“Take a look at more examples from our collection"
The renowned Victoria & Albert (V&A) Museum has showcased a collection of saris on their Instagram account.
Posting on Tuesday, September 28, 2021, they featured five different traditional Indian outfits on a carousel.
The museum added the caption: “Simply stunning.
“Over the years, traditional Indian dress has been reinvented to create modern garments for new generations.
“Take a look at more examples from our collection that beautifully combine traditional and contemporary Indian design.”
The first in the collection of saris is a red number with an orange border and yellow and pink accents from 2012, designed by Sanjay Garg, the founder of Raw Mango.
The brand, established in 2008, specialises in contemporary Indian handwoven textiles which are crafted using traditional techniques.
He has also been credited with the revival of Chanderi textiles from Madhya Pradesh, brocades from Varanasi and soft cotton from West Bengal.
The second is a yellow sari and matching black and white long-sleeve shirt secured by a black belt.
It has been designed by the Karnataka-based fashion duo, Abraham & Thakore in 2011.
Launched in 1992, the company creates non-conforming fashion which reflects modern India by using textiles rooted in the country’s culture but providing a contemporary and international take.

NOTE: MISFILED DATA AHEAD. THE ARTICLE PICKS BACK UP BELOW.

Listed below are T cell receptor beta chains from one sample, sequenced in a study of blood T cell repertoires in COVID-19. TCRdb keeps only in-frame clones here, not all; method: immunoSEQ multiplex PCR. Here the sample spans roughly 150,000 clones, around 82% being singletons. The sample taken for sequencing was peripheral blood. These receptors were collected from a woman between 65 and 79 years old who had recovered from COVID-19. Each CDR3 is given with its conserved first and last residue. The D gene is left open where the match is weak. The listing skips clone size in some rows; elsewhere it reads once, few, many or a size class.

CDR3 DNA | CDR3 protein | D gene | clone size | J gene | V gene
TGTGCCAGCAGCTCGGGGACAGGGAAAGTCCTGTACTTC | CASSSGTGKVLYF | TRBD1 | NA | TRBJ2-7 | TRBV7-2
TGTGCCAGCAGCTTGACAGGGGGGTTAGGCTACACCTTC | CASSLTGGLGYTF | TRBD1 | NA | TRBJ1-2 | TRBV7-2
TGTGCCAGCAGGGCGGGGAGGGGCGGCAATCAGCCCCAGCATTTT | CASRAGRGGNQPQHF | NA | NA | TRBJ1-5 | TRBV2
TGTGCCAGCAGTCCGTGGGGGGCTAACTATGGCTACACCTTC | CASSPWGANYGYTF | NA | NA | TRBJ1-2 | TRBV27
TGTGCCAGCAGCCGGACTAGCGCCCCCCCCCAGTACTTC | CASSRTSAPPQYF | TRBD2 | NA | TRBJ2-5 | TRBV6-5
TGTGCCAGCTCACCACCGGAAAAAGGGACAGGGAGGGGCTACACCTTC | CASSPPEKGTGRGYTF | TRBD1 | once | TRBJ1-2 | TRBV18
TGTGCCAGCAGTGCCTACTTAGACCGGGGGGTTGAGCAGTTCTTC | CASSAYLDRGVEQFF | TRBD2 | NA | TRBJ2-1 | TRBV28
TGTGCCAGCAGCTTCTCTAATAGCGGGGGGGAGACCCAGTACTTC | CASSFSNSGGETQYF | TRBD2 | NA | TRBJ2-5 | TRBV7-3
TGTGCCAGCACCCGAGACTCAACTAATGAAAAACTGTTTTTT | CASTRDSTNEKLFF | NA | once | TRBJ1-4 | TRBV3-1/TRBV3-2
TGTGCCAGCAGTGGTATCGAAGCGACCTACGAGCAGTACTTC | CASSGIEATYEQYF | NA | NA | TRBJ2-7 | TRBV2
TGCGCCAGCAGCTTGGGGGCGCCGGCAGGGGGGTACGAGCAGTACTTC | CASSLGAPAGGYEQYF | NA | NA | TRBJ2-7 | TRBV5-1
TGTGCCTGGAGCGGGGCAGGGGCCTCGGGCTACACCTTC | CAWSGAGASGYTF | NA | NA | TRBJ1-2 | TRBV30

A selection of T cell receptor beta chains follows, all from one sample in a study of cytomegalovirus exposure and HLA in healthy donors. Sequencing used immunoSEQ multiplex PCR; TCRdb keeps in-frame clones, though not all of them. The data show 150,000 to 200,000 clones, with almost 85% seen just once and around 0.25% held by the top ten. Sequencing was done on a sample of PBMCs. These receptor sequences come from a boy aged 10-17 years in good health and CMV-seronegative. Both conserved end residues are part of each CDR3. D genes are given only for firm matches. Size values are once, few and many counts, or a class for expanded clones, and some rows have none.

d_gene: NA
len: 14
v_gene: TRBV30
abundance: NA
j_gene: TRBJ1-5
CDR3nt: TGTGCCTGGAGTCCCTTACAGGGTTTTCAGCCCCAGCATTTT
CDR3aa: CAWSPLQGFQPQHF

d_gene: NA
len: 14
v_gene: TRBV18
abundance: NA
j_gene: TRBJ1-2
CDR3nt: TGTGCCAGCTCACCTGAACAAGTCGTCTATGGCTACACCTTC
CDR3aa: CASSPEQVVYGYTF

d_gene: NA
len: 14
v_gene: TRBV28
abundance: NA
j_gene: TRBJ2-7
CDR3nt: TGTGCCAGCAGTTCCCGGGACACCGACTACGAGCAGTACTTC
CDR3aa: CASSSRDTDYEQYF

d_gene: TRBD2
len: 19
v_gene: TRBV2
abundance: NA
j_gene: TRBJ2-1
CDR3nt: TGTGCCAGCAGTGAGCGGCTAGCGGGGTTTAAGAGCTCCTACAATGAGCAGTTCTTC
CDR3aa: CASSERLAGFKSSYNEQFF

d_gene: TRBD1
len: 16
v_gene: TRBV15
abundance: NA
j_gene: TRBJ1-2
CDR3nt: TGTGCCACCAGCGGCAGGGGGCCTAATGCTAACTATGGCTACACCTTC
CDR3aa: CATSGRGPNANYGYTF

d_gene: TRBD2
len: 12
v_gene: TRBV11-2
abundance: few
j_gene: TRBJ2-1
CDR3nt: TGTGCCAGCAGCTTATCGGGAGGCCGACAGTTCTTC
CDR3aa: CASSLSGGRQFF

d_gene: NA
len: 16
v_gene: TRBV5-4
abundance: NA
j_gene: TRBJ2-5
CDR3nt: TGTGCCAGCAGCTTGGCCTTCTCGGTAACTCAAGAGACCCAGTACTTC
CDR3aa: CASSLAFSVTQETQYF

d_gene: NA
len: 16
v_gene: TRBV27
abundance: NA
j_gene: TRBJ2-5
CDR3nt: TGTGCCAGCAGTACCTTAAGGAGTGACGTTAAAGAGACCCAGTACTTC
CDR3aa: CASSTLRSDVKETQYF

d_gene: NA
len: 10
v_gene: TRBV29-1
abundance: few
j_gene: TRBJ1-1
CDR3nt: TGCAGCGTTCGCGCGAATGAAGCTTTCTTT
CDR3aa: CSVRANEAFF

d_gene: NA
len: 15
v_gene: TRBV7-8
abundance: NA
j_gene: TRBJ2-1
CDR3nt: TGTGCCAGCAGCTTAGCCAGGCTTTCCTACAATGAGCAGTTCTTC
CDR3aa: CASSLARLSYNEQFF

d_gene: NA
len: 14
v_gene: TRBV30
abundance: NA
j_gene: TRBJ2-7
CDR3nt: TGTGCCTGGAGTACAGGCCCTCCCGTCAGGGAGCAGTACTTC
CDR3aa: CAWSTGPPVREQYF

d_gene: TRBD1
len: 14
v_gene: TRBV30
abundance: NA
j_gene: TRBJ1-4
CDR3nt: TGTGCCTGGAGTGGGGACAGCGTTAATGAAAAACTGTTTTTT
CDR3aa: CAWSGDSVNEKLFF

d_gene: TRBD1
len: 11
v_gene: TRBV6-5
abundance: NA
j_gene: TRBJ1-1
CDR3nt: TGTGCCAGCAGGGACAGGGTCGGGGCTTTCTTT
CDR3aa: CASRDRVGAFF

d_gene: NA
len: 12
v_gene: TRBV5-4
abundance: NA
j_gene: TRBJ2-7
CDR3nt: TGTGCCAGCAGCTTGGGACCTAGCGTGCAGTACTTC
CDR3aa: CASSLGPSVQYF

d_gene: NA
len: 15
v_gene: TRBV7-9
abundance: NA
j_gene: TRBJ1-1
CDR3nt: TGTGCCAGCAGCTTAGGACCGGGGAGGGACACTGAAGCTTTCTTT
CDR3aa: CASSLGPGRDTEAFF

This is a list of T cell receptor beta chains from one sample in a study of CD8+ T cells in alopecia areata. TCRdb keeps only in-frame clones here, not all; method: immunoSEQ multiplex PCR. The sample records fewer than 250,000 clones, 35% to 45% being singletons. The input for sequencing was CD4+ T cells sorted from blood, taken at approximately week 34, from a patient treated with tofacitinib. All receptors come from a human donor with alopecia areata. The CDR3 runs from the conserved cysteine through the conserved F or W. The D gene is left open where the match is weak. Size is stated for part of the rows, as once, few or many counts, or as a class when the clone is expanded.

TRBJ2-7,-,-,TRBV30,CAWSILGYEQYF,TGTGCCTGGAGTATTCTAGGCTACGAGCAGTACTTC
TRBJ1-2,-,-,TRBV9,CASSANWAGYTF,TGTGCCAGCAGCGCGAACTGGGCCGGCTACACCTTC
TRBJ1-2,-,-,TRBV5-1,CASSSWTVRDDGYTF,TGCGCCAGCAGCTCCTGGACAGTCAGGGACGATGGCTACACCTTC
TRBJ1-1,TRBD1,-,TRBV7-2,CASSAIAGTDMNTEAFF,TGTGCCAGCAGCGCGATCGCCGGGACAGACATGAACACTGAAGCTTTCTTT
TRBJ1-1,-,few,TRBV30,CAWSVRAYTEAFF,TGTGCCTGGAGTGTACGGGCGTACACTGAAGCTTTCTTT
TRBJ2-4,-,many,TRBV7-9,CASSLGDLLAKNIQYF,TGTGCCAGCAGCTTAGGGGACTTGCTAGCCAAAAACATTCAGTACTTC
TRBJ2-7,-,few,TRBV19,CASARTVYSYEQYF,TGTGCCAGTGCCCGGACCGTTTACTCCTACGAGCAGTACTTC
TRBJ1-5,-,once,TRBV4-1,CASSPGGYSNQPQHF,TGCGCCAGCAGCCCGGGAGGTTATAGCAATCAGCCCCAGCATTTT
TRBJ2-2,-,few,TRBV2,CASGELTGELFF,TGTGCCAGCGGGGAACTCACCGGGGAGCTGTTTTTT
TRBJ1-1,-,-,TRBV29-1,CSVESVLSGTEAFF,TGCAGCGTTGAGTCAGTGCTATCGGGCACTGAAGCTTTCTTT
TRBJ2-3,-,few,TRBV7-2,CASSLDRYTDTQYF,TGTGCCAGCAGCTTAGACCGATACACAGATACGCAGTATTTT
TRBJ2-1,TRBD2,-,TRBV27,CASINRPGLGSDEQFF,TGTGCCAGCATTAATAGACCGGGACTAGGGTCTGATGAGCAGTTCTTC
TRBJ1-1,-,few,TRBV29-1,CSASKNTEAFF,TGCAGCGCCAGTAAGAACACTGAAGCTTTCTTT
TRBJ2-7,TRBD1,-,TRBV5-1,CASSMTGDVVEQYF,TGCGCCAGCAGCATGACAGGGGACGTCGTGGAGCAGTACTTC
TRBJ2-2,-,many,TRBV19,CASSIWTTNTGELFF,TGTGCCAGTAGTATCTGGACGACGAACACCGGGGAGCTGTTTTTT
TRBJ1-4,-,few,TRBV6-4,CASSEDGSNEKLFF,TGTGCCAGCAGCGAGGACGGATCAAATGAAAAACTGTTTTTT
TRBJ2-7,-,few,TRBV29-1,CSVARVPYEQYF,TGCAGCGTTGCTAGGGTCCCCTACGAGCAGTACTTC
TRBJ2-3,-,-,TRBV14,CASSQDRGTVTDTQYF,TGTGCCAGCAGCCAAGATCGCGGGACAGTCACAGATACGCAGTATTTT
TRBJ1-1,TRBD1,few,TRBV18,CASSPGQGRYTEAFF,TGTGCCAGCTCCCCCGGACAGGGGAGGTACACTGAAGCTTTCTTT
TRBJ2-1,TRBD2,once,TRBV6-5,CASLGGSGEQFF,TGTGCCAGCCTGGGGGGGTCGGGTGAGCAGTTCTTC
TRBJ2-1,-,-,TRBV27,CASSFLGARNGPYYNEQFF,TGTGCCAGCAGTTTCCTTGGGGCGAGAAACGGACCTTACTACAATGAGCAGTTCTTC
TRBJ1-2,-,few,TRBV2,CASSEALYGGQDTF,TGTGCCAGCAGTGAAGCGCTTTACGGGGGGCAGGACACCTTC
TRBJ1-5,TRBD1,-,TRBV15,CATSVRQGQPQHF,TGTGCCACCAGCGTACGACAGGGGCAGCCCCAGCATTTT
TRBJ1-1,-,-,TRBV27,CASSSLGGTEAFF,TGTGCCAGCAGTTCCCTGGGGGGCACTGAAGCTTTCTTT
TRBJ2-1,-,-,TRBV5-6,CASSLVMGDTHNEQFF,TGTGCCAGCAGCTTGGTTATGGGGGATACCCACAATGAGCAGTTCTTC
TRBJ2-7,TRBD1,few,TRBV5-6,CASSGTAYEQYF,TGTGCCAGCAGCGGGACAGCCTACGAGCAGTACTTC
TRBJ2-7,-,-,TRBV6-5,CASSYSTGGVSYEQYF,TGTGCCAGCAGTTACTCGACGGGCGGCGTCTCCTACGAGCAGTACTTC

The third, named the Bihar Khadi Indigo Sari Dress, is a 2015 design by Canadian-Indian designer Rashmi Varma.
Varma moved to India in 2012 to launch her eponymous label which consists of a series of capsule collections with respect to artisanal craft and female form.
The fourth is called the Moon Sari and refers to the beige moon-shapes all over.
It was designed in 2012 by Mriga Kapadiya and Amrit Kaur.
The two young friends are also Canadian-Indian and moved to India in 2010 where they were inspired by what they saw and drew into their company, NorBlack NorWhite.
Mumbai-based NorBlack NorWhite is a reinvention of traditions to give them a new lease of life in an evolving society.
Although not a sari, Wedding Coat is the final outfit to be featured in the Instagram post is also the oldest, dating back to 1970, was designed by England’s Richard Cawley.
He created the ‘Rajputi’ groom’s outfit which was hand-painted while he was an assistant designer at the London fashion house, Bellville Sassoon.
Saris can be traced back to the Indus Valley Civilisation which existed between 2800–1800 BC in northwest India.
They became increasingly popular after cotton first began being cultivated in the subcontinent around 5000 BC to 4001 BC.
Founded in 1852, there are Victoria & Albert Museums across the world with the one in London the largest, housing over 2.3 million different objects.
However, there does not yet appear to be a sari exhibition with many netizens requesting the museum to add one.